Data are presented as mean ± SEM. The Student's t test was used, and a value of P < 0.05 was considered significant.
Expression of HLA-G antigens in sections of vitiliginous cutaneous biopsy specimens was investigated through immunohistochemical analysis with the use of HLA-G mAbs: 87G IgG2a specific for HLA-G1 and HLA-G5 and 4H84 IgG1, which recognizes the α-1 domain (pan-HLA-G). Staining with W6/32 IgG2a was used to control the presence of intact HLA class I molecules in different tissues and was positive in all tested tissue biopsy specimens. We detected HLA-G proteins in 3 vitiligo patients. One patient specimen was positively stained by both 87G and 4H84 mAbs and two were positively stained by 4H84 mAb only. Trophoblasts used as positive controls exhibited strong staining with 87G and 4H84 mAbs, and skin biopsy specimens taken from healthy controls were also positively stained by 87G and 4H84 mAb.
In the skin, the potential role of the HLA system in pigmentation is not yet clarified, it's possible role in the pathogenesis of vitiligo as a depigmentation disorder remains unclear. The development of tolerance requires that the immune system utilize several strategies for neutralizing self-reactive T cells. These strategies include deletion, anergy, and immunoregulatory pathways. This study suggests that the expression of HLA-G may be an alternative strategy to downregulate the acute immunoresponse against melanocytes. In vitro, soluble HLA-G has been demonstrated to induce apoptosis of activated CD8+ T cells and to modulate NK and allo-CTL response, whereas, membrane-bound HLA-G proteins have been shown to inhibit both NK and T cell-mediated cytolysis,[8,20] to suppress the proliferation of allospecific CD4+ T lymphocytes, and to induce Th2 cytokine profile. Interestingly, Graham and al., recently demonstrated that soluble HLA-G protein secreted by allo-specific CD4+ T cells suppresses the allo-proliferative response. In the present study, HLA-G expression was found in 13% of the 22 vitiligo patients. There was no case of extensive vitiligo between HLA-G-positive vitiligo patients. No significant difference between age, race, or sex could be detected between HLA-G-positive and HLA-G-negative patients. Therefore, the expression of HLA-G was likely deactivated during the process of vitiligo. It is possible that the suppression of melanin production deactivates HLA-G transcriptionally through negative feedback, to restore normal pigmentation. In melanocyte graft, HLA-G expression may allow escape from recognition and destruction of the melanocytes by alloreactive T cells. Furthermore, the soluble HLA-G forms, HLA-G5 and HLA-G6, may play an additional role in inhibiting the cytotoxic activity of NK cells. Experimentally, numerous factors have been shown to upregulate HLA-G expression, such as IL-10. An IL-10-HLA-G autocrine effect may contribute to melanocyte graft tolerance. However, we cannot exclude that HLA-G-positive patients may carry out specific HLA-G alleles associated with high HLA-G production. The search for HLA-G expression in vitiligo patients could provide a new understanding of the factors implicated in vitiligo and a new modulation of immunosuppressive therapy in this pathology. For example, the use of soluble forms of HLA-G could contribute to immunosuppression and make it possible to reduce the amount of other immunosuppressive agents (corticoids and immunomodulators). The present study supports the hypothesis that negative HLA-G expression is associated with vitiligo. HLA-G expression seems to minimize active vitiligo. It remains to be understood why some vitiligo patients express HLA-G, whereas, other negative controls didn't develop vitiligo.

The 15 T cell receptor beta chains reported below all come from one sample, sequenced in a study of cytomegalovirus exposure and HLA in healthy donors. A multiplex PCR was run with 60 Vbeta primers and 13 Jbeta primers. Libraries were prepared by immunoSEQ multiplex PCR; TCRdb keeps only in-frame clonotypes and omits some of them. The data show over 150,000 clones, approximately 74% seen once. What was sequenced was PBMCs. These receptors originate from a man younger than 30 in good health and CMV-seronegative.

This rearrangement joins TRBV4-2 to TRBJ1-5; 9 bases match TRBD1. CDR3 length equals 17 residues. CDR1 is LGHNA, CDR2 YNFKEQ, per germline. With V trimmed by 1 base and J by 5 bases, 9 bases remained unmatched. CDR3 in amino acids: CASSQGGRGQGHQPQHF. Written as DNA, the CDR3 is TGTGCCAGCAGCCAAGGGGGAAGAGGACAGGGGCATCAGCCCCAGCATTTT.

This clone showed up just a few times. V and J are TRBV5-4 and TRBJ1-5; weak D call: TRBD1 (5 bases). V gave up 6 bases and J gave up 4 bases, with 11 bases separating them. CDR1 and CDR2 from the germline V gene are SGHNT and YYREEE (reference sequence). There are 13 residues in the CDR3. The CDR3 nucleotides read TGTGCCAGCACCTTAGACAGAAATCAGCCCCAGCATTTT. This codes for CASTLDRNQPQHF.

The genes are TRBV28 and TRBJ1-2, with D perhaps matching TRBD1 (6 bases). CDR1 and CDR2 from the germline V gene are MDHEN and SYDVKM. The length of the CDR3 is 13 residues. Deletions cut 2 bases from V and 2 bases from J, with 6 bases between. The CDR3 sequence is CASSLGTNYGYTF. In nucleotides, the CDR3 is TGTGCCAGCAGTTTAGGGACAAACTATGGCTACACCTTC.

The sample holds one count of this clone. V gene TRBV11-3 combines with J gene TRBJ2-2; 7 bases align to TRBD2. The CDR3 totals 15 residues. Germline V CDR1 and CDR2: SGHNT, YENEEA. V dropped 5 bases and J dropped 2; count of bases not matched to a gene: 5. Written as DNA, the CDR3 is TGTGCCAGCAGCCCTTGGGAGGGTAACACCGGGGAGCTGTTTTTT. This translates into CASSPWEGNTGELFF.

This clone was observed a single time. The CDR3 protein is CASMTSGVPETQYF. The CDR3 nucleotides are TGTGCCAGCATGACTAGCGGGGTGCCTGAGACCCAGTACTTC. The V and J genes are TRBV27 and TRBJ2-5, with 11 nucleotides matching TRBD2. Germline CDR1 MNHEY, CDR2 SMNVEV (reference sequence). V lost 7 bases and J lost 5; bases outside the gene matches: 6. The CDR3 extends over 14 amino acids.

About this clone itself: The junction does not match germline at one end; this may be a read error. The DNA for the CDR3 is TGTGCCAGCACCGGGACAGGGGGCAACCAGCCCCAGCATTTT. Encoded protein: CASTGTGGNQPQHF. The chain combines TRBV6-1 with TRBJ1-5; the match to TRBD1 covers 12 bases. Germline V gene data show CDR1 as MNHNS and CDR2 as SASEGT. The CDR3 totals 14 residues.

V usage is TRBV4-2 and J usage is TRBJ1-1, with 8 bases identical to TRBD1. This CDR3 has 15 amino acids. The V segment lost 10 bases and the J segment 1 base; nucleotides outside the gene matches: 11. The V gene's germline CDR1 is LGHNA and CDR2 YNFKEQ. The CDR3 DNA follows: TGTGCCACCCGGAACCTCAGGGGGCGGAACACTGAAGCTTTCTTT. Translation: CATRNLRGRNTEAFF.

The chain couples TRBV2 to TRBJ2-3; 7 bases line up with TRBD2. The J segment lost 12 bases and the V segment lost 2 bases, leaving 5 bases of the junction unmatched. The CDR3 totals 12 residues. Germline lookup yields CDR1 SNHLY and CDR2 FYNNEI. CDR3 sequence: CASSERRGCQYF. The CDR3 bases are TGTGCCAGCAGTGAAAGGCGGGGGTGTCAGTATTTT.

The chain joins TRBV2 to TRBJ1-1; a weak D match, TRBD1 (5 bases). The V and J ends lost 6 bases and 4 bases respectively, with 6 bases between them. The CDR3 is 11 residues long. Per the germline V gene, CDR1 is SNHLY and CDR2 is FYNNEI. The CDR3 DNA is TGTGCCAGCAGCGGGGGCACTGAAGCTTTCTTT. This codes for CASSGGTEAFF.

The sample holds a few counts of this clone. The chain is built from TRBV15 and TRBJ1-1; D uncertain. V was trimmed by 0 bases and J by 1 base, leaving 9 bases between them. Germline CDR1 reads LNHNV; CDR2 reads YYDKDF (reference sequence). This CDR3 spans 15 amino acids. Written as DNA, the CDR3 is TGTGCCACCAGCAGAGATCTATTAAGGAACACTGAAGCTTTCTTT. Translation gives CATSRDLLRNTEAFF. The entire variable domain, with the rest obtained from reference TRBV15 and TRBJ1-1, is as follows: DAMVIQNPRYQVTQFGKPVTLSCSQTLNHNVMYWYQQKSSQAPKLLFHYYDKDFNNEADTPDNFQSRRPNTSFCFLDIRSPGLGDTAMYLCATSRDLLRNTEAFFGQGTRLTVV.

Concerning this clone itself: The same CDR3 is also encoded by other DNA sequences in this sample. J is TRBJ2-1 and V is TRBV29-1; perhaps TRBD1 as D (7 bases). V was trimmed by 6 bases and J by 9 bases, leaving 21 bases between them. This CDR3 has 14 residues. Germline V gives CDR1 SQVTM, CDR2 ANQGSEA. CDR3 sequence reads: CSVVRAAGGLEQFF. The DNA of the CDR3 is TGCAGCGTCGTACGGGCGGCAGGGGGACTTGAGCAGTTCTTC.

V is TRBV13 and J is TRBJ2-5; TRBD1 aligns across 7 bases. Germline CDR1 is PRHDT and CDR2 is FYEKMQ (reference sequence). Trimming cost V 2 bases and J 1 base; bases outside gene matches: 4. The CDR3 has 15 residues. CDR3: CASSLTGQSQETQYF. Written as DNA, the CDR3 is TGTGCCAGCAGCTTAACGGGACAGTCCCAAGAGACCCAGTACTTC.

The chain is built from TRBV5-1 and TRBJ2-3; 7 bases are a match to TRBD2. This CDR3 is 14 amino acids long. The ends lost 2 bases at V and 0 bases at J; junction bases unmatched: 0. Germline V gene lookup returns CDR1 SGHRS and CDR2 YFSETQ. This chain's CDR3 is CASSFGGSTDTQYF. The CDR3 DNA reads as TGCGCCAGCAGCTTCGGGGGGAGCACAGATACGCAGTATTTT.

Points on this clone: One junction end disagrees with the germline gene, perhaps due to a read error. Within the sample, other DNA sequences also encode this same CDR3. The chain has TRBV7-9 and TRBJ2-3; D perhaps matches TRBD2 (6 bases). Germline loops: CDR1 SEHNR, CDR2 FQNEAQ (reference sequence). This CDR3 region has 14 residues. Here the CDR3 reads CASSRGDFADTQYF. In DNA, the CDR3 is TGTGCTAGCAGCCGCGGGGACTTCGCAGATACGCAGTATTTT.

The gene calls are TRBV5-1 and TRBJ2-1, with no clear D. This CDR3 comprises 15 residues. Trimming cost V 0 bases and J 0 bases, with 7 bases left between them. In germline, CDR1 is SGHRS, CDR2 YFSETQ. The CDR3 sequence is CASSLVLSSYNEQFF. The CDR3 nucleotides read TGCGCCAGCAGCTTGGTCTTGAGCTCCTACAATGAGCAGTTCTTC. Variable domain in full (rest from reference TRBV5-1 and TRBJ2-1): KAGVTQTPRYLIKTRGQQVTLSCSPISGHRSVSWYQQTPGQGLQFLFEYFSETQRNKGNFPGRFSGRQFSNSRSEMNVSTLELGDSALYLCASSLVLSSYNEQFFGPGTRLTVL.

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Conflict of Interest: Nil.